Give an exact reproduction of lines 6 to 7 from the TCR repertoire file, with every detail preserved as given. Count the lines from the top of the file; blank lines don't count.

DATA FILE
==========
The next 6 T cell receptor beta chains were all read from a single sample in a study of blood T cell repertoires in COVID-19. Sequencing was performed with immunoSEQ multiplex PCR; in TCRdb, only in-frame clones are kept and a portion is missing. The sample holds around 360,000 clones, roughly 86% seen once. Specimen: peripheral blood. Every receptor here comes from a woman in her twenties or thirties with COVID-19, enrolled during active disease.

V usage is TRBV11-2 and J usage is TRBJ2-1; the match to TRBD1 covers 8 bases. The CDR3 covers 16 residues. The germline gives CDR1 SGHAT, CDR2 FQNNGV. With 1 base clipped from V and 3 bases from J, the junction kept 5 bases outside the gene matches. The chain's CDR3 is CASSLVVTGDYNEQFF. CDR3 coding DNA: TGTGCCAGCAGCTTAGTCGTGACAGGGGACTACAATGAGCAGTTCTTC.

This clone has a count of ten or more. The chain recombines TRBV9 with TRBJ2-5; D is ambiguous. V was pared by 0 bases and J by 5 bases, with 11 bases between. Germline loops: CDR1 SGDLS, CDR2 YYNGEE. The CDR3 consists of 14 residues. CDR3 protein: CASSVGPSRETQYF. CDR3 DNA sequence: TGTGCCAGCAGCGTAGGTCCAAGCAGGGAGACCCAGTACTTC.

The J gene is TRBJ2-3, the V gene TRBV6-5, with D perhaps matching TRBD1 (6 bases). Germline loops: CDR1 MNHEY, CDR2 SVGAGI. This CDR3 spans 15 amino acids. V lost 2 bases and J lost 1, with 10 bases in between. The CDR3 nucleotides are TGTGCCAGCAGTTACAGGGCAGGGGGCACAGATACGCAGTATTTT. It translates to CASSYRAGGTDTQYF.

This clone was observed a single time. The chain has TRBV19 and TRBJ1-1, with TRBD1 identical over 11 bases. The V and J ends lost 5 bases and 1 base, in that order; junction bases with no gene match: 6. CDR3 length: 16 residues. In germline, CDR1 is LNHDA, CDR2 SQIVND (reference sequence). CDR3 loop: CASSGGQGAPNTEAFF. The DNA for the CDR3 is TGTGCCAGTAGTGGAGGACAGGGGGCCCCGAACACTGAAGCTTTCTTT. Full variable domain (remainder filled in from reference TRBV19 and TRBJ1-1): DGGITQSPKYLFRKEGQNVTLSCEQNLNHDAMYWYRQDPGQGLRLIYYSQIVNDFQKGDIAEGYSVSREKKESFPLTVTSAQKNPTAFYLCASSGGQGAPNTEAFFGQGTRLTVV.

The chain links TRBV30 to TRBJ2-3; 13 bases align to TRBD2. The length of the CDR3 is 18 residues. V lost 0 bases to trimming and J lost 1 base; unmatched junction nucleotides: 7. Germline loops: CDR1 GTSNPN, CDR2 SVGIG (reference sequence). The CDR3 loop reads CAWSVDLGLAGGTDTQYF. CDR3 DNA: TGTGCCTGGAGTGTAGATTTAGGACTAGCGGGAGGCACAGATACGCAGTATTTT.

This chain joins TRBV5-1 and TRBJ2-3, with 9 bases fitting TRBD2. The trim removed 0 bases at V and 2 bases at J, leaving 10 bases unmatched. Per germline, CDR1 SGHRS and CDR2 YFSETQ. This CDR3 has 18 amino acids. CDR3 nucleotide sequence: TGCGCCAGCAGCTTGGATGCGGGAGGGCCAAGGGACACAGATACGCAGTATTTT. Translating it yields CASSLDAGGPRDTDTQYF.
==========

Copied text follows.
The chain links TRBV30 to TRBJ2-3; 13 bases align to TRBD2. The length of the CDR3 is 18 residues. V lost 0 bases to trimming and J lost 1 base; unmatched junction nucleotides: 7. Germline loops: CDR1 GTSNPN, CDR2 SVGIG (reference sequence). The CDR3 loop reads CAWSVDLGLAGGTDTQYF. CDR3 DNA: TGTGCCTGGAGTGTAGATTTAGGACTAGCGGGAGGCACAGATACGCAGTATTTT.

This chain joins TRBV5-1 and TRBJ2-3, with 9 bases fitting TRBD2. The trim removed 0 bases at V and 2 bases at J, leaving 10 bases unmatched. Per germline, CDR1 SGHRS and CDR2 YFSETQ. This CDR3 has 18 amino acids. CDR3 nucleotide sequence: TGCGCCAGCAGCTTGGATGCGGGAGGGCCAAGGGACACAGATACGCAGTATTTT. Translating it yields CASSLDAGGPRDTDTQYF.